Lakihegy Tower

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The Lakihegy Tower is a 314 metre (1,031 ft) high radio mast at Szigetszentmiklós-Lakihegy in Hungary. The Blaw-Knox type tower was built in 1933 and was one of Europe's tallest structures at the time of construction. It was designed to provide broadcast coverage for Hungary with a 120 kW transmitter.

Developed in the U.S.A., the diamond shaped mast was specially designed to radiate radio waves in such a way that reduce fading. Thus it was able to serve the whole country.

The mast was destroyed by retreating German troops in World War II, but was later rebuilt in 1946. In 1968 the tower was upgraded to serve the new 300 kW transmitter (amongst others, the ceramic base insulator had to be replaced to withstand the higher voltages).

In 1977 the new 2MW transmitter at Solt has replaced the Lakihegy tower as the primary national transmitter. Subsequently, it was nearly torn down in 1981, but widespread objections saved the tower, and later it became a protected industrial monument.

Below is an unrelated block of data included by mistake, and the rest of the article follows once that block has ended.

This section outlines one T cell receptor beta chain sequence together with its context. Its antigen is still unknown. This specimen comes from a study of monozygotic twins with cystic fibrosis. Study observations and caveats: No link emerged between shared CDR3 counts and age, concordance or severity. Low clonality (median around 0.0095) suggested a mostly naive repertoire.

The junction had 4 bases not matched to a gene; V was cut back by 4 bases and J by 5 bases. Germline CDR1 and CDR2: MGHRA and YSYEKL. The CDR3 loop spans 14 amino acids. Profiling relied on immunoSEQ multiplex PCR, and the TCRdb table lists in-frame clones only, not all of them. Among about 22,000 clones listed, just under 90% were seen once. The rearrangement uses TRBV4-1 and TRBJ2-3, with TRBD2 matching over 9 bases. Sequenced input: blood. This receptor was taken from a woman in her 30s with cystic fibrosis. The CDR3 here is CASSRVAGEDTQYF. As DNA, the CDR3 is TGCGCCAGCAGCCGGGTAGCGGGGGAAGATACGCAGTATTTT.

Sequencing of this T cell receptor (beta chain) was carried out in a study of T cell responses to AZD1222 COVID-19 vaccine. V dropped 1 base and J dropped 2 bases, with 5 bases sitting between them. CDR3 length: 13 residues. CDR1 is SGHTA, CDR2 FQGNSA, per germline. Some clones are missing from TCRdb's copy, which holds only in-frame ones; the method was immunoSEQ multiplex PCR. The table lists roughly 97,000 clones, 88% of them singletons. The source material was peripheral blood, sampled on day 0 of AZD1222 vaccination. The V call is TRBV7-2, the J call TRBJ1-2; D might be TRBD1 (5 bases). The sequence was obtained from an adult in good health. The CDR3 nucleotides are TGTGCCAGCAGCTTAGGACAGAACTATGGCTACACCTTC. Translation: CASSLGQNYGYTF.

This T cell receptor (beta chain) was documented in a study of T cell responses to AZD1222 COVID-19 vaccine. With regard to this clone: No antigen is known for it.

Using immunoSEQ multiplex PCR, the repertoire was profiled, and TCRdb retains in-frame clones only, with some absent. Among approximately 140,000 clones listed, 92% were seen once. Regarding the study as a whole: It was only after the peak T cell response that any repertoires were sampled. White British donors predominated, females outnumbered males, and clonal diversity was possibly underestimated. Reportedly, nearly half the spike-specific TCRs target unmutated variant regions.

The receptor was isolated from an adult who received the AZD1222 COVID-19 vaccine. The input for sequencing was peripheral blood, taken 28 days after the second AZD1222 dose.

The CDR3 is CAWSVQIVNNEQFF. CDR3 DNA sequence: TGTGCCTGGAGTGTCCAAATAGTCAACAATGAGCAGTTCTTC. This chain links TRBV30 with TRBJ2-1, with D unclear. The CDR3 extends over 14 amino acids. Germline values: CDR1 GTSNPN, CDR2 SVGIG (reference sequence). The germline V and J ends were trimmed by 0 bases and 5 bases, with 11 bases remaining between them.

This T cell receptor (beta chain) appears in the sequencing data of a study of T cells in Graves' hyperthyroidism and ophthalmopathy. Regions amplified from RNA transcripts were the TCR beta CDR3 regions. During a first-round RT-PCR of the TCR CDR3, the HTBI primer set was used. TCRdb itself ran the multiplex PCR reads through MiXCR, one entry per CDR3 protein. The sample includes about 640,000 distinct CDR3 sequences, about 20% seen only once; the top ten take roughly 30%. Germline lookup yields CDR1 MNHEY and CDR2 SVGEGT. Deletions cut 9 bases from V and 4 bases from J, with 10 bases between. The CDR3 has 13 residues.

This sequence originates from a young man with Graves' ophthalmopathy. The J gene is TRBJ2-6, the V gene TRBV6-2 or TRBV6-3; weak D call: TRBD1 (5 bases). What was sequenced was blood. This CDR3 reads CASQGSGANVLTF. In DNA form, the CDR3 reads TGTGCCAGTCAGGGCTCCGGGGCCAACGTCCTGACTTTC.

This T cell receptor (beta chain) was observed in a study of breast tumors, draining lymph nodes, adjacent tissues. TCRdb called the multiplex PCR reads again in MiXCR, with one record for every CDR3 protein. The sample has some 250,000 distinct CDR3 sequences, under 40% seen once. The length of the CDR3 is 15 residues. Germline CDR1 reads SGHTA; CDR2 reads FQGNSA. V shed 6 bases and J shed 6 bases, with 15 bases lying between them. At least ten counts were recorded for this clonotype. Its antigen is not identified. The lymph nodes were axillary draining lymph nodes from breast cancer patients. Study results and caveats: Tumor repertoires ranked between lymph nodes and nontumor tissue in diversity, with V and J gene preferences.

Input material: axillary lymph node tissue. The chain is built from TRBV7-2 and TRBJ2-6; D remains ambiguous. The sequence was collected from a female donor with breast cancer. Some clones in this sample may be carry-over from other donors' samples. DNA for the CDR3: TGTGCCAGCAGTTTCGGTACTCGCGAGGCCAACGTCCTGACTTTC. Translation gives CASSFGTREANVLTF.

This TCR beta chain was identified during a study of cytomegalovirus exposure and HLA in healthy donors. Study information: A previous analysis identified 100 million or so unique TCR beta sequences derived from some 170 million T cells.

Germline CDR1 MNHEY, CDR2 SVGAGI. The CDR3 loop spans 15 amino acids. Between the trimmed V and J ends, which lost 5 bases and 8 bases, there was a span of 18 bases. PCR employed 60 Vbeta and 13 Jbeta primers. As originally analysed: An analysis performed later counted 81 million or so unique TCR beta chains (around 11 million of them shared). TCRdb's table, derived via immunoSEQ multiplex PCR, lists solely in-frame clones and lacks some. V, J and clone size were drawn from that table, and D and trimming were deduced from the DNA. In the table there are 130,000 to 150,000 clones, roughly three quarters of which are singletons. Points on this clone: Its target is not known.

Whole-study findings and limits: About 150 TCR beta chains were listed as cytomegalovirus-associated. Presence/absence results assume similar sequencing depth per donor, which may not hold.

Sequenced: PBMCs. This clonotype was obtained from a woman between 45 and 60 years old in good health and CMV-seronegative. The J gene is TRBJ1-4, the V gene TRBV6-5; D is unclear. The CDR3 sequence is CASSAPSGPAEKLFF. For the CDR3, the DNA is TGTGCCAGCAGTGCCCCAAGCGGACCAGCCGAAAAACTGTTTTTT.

This guyed mast, which is probably still the tallest structure in Hungary, is currently being used for power-distribution control data transmission at 135.6 kHz with a power of 100 kW; the data bursts are at 200 baud with +/- 170 Hz FSK (Frequency Shift Keying).

In Europe there are similar radio masts at Lisnagarvey, Northern Ireland, at Riga, Latvia, at Vakarel, Bulgaria and at Stara Zagara, Bulgaria.

There are two smaller guyed mast radiators for mediumwave at Lakihegy. They are as Lakihegy Tower insulated against ground, but smaller and from conventional construction type.

A further antenna consisting of two free-standing towers is situated at Template:Coord. It is fed by a 2.1 kilometres long overhead radio frequency power line.

The mediumwave frequency of 540 kHz with 150 kW was diplexed to the Lakihegy Tower in 2006 by Bernd Waniewski.

File:Lakihegyi adotorony talpcsuklo.jpg
The basement of Lakihegy Tower

See also

  • List of masts
  • List of European medium wave transmitters

External links